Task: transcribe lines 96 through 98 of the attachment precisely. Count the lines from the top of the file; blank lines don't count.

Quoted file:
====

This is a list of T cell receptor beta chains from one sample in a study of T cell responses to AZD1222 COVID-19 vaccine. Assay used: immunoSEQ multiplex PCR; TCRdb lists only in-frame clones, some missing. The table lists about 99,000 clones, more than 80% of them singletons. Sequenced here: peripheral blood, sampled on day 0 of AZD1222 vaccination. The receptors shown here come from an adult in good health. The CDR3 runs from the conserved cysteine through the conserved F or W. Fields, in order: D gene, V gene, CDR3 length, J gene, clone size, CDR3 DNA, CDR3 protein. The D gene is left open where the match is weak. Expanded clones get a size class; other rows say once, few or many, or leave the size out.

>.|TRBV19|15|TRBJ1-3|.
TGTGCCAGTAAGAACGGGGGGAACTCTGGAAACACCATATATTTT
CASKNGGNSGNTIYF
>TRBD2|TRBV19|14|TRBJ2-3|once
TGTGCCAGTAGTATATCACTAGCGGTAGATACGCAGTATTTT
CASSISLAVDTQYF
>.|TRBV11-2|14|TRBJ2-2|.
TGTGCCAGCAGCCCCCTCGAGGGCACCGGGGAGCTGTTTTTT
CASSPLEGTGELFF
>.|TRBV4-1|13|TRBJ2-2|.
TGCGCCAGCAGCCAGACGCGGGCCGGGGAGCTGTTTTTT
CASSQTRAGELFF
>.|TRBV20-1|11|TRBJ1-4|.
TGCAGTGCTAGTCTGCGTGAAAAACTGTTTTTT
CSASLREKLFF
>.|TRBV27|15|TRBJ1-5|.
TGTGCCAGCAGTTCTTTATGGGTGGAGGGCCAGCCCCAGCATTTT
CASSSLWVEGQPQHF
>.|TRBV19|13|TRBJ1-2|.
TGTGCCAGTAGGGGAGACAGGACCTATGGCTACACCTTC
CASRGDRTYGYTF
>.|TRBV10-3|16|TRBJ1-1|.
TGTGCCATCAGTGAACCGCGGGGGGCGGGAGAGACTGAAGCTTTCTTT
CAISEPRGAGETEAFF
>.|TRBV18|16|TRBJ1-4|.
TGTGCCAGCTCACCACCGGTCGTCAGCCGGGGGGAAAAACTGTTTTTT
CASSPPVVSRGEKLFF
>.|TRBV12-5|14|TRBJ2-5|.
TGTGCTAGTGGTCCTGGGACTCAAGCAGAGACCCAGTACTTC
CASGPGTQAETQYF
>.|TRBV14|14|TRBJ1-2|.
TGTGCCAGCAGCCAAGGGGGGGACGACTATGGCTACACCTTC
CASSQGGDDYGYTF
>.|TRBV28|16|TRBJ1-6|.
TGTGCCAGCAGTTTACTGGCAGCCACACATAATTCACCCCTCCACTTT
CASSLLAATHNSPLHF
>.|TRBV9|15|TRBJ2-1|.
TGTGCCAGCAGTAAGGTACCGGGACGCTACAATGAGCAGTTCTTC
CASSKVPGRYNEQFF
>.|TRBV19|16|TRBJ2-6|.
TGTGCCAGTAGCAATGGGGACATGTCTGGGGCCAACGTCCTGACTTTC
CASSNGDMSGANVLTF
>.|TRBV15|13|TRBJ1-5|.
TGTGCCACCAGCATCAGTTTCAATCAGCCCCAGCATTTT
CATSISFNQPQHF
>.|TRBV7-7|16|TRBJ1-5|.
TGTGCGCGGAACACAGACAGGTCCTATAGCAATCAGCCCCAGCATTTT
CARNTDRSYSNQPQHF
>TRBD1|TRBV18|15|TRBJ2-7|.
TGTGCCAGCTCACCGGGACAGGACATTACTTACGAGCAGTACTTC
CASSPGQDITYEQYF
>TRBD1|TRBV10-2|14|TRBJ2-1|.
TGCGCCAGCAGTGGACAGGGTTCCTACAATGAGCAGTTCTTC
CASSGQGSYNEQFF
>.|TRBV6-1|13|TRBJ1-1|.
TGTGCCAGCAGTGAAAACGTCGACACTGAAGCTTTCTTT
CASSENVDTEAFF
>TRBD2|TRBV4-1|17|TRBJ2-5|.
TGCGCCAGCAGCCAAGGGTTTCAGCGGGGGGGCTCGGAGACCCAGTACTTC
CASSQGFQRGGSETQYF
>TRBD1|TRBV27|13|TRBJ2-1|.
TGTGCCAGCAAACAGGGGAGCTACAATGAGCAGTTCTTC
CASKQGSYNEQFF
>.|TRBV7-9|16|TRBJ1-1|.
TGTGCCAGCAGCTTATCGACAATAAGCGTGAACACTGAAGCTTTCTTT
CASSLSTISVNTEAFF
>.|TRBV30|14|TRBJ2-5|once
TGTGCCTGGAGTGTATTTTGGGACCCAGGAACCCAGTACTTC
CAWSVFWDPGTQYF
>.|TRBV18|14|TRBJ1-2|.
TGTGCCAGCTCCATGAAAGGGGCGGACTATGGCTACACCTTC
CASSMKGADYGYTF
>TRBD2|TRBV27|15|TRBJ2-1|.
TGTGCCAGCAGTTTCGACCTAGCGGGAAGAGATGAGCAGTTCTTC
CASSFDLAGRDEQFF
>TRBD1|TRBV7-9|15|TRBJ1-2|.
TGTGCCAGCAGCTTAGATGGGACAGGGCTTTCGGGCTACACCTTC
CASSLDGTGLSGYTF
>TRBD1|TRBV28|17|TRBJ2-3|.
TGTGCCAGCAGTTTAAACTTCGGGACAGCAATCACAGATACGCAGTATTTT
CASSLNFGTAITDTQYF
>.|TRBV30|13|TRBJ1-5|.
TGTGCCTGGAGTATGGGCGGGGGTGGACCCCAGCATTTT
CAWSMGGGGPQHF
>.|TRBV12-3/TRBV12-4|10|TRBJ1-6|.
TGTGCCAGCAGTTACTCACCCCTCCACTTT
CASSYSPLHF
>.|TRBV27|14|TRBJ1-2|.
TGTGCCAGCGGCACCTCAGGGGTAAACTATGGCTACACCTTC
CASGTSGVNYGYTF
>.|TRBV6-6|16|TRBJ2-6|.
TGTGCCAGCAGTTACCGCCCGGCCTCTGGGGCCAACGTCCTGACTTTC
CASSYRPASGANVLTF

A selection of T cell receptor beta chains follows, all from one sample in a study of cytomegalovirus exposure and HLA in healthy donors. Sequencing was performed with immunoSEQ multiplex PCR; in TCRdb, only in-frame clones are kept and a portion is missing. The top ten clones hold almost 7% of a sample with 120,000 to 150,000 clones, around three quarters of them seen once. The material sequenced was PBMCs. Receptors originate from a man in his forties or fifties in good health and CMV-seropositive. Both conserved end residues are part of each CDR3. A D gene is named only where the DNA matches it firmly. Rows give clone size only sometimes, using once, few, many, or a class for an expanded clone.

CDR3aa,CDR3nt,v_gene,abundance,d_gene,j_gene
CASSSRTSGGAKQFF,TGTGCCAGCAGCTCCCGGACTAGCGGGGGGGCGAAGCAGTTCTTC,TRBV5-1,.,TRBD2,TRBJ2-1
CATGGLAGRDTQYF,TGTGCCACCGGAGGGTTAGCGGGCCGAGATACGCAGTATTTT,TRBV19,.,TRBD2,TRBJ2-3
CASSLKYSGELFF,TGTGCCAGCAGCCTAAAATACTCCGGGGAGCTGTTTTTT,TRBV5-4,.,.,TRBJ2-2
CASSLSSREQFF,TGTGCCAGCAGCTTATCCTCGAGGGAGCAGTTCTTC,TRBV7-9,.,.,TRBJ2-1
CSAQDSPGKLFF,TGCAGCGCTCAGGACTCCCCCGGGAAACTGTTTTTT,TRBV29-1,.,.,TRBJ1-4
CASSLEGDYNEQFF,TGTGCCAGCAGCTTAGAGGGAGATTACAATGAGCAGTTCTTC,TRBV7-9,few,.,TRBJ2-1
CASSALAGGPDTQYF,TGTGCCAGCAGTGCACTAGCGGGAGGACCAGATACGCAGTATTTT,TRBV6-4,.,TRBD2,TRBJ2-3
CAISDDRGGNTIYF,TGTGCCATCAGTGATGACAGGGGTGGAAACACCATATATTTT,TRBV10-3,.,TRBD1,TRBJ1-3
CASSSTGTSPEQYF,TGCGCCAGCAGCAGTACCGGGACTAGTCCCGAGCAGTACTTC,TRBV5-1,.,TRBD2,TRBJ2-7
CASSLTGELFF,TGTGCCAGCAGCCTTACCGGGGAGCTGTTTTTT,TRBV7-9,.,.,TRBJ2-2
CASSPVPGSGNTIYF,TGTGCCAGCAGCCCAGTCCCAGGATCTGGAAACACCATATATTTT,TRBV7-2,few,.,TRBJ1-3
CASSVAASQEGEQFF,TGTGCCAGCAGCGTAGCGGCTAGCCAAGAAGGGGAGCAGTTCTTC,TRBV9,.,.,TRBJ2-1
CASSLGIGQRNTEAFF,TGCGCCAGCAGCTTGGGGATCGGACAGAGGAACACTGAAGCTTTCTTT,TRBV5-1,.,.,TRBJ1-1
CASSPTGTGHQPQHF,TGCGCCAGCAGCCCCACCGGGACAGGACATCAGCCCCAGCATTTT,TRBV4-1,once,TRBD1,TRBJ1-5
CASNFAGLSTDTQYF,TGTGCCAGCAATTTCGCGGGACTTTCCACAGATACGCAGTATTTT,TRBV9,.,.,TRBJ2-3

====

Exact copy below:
CDR3aa,CDR3nt,v_gene,abundance,d_gene,j_gene
CASSSRTSGGAKQFF,TGTGCCAGCAGCTCCCGGACTAGCGGGGGGGCGAAGCAGTTCTTC,TRBV5-1,.,TRBD2,TRBJ2-1
CATGGLAGRDTQYF,TGTGCCACCGGAGGGTTAGCGGGCCGAGATACGCAGTATTTT,TRBV19,.,TRBD2,TRBJ2-3